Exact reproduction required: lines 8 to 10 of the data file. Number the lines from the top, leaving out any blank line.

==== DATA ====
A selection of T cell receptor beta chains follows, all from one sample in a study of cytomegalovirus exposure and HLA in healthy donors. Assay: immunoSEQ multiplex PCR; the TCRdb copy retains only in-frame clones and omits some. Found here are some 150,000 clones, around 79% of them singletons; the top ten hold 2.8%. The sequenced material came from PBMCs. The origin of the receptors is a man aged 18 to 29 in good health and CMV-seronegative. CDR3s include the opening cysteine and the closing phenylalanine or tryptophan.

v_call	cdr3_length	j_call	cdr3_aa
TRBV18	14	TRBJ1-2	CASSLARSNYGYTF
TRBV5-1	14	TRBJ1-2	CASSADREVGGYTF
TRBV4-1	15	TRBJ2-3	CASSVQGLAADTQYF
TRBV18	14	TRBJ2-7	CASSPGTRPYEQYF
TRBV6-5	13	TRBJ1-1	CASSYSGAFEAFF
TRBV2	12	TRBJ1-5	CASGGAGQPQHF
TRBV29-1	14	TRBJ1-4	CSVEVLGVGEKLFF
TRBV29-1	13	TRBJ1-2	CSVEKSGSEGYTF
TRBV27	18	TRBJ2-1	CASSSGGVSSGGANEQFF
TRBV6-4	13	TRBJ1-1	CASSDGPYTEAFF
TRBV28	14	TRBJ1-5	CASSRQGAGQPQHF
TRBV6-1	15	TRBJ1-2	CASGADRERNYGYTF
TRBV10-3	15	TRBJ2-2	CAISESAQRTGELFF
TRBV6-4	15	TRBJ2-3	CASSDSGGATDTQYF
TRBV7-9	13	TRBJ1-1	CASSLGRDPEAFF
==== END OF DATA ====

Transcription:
TRBV2	12	TRBJ1-5	CASGGAGQPQHF
TRBV29-1	14	TRBJ1-4	CSVEVLGVGEKLFF
TRBV29-1	13	TRBJ1-2	CSVEKSGSEGYTF